Melissa McShane's Reviews > My Grandmother Asked Me to Tell You She's Sorry

My Grandmother Asked Me to Tell You She's Sorry by Fredrik Backman
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it was amazing
bookshelves: own, fiction, fairy-tales, family-story

I bought a bunch of Fredrik Backman's books, one at a time over several months, as I found them at the local thrift store, but I didn't read them right away. (This is typical. It's why my TBR pile is over 1100 books.) I can't remember what prompted me to pick this one up now, but I'm so glad I did.

I love the style Backman chose to tell this story--this conversational, at times almost breaking the fourth wall style. It fits so well with how this book deals with story, with fairy tales and the creation of myth and its function not just in childhood, but throughout life. Almost-eight-year-old Elsa is "different" in the way some children are, highly intelligent and deeply invested in story (both the Harry Potter novels and the magical tales her grandmother tells her). She and her grandmother have a tumultuous but loving relationship, and when her grandmother dies (not a spoiler, it's in the cover copy) she starts Elsa off on a journey of discovery that ends up extending that relationship in one way or another to everyone in the house where they live.

One of the things I loved was how interconnected it turned out everyone was. Elsa's initial impressions of her neighbors and her parents are all changed during the course of the story as she carries out her grandmother's instructions to deliver letters to them. It's a true quest, as Elsa not only has to deliver the letters, but find them as well--a quest and a treasure hunt. It reminded me strongly of Ellen Raskin's The Westing Game, which features a fundamentally similar story and is also about the interconnectedness of people.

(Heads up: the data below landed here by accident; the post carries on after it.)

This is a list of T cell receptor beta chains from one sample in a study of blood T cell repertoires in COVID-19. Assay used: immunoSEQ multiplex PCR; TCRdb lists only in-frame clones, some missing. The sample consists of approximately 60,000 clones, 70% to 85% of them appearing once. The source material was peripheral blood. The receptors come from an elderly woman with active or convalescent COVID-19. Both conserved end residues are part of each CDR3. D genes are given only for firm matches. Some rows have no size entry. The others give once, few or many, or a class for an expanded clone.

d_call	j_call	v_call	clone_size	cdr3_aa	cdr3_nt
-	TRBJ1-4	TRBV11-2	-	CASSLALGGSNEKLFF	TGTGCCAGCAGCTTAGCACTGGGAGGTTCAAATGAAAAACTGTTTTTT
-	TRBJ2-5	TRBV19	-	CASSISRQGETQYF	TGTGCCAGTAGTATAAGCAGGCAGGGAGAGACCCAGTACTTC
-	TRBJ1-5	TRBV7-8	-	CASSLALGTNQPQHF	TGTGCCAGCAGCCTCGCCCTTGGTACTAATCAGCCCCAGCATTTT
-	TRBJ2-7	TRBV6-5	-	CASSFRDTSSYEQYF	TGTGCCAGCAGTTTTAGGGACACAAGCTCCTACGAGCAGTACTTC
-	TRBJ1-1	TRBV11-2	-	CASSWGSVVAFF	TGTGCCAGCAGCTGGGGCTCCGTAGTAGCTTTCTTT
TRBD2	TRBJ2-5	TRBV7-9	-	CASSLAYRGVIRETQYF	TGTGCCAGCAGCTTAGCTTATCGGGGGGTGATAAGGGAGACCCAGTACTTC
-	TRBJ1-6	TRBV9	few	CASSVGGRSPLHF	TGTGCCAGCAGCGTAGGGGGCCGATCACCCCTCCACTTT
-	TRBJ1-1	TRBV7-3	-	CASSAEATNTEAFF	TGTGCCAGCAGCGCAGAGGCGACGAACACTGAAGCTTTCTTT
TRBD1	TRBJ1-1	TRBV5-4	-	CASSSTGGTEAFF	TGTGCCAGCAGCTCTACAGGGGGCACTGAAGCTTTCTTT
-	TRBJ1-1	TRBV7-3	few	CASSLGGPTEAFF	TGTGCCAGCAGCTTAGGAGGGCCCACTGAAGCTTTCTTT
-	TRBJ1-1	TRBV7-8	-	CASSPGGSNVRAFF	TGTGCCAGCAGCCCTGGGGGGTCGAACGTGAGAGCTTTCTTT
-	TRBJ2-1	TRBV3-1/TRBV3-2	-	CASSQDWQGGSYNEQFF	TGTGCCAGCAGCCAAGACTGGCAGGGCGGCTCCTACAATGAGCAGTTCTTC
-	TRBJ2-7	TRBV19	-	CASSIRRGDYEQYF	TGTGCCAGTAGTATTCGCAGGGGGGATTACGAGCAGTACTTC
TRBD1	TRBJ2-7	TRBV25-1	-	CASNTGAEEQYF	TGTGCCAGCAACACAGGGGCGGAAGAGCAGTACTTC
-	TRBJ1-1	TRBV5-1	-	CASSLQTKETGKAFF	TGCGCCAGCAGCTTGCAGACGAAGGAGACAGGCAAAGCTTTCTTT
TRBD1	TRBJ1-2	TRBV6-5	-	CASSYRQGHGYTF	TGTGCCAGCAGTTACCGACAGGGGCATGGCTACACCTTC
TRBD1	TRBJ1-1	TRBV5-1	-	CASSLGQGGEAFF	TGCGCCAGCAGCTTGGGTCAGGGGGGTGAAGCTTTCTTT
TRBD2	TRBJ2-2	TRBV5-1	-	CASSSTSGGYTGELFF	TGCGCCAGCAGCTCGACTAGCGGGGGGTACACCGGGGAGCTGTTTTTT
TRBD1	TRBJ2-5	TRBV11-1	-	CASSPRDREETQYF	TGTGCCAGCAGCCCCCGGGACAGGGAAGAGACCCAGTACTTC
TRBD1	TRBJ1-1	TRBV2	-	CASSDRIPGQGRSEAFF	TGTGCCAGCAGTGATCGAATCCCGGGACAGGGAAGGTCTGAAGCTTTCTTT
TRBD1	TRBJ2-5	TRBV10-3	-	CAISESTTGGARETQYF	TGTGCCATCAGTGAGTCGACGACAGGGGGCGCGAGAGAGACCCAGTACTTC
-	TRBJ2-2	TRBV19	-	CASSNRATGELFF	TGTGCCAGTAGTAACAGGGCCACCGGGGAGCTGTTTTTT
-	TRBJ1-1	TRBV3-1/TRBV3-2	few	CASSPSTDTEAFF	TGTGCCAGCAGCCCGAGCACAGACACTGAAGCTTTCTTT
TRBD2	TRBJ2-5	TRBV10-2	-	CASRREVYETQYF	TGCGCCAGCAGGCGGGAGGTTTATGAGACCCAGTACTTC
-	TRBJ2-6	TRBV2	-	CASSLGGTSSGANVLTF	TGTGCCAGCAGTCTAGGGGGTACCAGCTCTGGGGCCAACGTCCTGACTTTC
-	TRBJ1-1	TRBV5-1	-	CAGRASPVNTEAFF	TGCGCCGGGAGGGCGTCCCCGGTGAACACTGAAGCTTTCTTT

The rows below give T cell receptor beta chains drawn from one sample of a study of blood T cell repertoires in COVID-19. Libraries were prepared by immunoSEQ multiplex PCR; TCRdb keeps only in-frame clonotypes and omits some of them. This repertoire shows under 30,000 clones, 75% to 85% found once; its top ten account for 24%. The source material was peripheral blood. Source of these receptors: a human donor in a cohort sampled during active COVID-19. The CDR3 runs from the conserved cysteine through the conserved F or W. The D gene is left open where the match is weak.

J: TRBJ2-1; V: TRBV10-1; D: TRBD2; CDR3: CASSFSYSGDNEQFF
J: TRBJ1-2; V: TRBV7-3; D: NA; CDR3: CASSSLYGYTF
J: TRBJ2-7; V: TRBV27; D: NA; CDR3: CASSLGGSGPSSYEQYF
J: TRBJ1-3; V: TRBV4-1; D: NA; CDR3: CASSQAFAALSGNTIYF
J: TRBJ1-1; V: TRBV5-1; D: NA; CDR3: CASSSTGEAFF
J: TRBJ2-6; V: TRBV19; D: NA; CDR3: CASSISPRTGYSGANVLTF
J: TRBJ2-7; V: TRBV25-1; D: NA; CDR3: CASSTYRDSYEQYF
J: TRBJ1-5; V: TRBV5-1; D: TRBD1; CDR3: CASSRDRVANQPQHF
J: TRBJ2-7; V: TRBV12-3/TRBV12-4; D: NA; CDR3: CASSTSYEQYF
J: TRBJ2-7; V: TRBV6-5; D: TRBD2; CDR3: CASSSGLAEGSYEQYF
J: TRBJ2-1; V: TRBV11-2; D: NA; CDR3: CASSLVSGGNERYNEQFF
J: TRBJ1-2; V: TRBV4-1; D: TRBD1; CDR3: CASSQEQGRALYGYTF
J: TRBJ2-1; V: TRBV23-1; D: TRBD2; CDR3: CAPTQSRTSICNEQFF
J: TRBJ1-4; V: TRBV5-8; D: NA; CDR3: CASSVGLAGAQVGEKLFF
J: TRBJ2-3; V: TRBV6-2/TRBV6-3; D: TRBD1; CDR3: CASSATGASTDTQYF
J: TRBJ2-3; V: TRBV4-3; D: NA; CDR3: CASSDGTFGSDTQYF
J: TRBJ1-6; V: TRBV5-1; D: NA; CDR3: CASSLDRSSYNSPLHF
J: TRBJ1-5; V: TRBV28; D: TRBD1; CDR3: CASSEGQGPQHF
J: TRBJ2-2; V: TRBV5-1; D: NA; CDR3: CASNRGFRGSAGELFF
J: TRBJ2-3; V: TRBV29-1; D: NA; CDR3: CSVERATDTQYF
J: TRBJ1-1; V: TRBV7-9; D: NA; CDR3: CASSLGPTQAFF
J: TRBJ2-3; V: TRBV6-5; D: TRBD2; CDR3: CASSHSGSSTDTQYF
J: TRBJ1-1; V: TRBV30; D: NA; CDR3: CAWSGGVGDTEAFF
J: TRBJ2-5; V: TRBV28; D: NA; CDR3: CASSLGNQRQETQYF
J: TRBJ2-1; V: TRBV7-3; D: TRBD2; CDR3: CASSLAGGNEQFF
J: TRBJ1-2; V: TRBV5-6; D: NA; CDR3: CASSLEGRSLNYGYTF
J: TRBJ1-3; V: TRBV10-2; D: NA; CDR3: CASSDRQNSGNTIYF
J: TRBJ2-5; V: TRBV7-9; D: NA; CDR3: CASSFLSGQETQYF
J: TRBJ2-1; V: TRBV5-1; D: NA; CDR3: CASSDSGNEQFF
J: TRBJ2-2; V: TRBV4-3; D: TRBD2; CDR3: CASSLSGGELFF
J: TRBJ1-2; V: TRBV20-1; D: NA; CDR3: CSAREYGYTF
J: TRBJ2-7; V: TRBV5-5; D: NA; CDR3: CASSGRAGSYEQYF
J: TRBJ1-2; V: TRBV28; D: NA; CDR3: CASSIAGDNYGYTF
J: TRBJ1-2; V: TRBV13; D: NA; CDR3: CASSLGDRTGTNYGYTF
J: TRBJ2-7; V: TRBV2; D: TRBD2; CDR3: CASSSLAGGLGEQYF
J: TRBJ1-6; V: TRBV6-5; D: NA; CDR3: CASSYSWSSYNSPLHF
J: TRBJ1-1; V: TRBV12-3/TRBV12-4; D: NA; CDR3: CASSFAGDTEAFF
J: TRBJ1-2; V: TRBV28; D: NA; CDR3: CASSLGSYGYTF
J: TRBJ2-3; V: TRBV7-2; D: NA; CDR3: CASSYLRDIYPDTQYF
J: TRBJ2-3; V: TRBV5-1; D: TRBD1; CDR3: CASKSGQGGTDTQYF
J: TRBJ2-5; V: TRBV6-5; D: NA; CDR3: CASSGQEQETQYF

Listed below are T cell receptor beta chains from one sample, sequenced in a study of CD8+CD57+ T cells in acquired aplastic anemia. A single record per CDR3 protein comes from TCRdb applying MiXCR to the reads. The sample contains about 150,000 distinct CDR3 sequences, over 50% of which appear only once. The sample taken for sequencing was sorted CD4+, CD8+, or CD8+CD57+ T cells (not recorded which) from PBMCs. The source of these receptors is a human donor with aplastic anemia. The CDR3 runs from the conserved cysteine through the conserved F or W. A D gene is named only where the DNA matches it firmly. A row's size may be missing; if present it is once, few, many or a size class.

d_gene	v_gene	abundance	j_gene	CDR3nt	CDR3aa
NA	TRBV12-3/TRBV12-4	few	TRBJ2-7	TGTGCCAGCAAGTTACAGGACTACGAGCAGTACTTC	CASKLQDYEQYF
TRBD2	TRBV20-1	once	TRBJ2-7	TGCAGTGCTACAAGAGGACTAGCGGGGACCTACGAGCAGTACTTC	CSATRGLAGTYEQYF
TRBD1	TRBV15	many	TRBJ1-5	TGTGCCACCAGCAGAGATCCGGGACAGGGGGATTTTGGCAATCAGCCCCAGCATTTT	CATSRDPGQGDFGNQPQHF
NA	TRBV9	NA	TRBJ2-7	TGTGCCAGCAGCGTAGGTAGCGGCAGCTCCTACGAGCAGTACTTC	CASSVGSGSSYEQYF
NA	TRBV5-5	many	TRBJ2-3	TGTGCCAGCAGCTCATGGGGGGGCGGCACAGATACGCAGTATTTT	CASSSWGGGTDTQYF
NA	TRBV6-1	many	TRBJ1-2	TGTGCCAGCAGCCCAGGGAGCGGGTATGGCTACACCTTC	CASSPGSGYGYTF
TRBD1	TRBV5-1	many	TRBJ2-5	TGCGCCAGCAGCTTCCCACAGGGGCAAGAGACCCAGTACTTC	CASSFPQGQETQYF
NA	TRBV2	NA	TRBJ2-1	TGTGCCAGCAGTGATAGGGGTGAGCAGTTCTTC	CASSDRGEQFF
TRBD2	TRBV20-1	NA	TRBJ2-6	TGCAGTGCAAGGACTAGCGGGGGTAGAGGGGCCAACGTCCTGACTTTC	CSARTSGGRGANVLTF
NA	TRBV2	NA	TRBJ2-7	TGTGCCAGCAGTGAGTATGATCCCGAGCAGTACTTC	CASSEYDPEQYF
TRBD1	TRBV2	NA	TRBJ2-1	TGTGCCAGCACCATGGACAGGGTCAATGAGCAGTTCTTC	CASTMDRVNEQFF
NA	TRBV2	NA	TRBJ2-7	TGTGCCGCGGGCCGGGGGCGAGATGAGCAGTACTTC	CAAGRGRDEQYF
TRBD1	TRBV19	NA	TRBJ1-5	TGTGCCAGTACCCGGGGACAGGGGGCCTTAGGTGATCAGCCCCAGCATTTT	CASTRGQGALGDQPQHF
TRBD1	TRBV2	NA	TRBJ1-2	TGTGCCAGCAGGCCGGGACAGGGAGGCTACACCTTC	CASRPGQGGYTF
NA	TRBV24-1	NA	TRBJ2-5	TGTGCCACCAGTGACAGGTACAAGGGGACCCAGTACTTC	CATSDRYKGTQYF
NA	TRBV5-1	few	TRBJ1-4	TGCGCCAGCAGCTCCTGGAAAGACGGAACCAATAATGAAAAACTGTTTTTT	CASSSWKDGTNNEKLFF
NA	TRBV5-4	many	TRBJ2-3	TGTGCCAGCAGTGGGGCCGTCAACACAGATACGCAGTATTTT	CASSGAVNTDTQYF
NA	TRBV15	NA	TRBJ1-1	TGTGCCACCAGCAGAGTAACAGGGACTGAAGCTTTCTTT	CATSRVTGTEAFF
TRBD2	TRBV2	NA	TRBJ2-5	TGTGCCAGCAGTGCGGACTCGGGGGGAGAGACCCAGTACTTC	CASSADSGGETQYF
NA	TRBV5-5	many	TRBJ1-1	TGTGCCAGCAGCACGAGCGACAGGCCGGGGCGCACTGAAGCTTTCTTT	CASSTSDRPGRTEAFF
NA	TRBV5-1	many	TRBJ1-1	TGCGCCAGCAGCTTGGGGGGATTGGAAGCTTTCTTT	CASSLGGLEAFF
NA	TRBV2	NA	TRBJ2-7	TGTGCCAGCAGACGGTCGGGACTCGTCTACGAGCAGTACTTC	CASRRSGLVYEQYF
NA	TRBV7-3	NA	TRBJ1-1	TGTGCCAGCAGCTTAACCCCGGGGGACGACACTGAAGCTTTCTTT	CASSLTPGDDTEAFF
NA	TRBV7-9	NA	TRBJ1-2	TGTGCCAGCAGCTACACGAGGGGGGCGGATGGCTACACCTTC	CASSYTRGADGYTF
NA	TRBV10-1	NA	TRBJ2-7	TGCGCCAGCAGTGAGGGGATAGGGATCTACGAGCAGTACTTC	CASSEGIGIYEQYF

I think my favorite aspect of the book was the "fairytale" world of Miamas. Backman's creation of this world is brilliant on so many levels, not just the worldbuilding but the reasoning behind it and the fact that it's grown and changed over the years. Elsa's relationship with it is that of an intelligent child capable of loving it for its surface qualities, but also appreciating, as she learns the truth, what Miamas means to other people. Backman's choice to include the Harry Potter books as Elsa's favorite series is also excellent, highlighting the difference between loving someone else's made-up world and sinking chin-deep into a world you've created yourself. And making it obviously a good difference. (view spoiler)

This could be a much, much longer review because each of the secondary characters deserve their own paragraph, and I don't have the energy for that right now. It's enough to say that there are plenty of revelations, and no one is who they appear to be except maybe Kent, who is a jerk. I even came to love Britt-Marie.

I don't know how perfect this book is. It certainly satisfied me. But I can see some readers dismissing it for the number of coincidences, or being appalled by (view spoiler). All I can say is that for me, this is not about coincidence because the entire thing is itself a fairy tale, something Backman is very clear about, and in fairy tales, coincidences happen. (view spoiler) I'm looking forward to reading my next book by Fredrik Backman.
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Reading Progress

Started Reading
December 4, 2019 – Finished Reading
December 11, 2019 – Shelved

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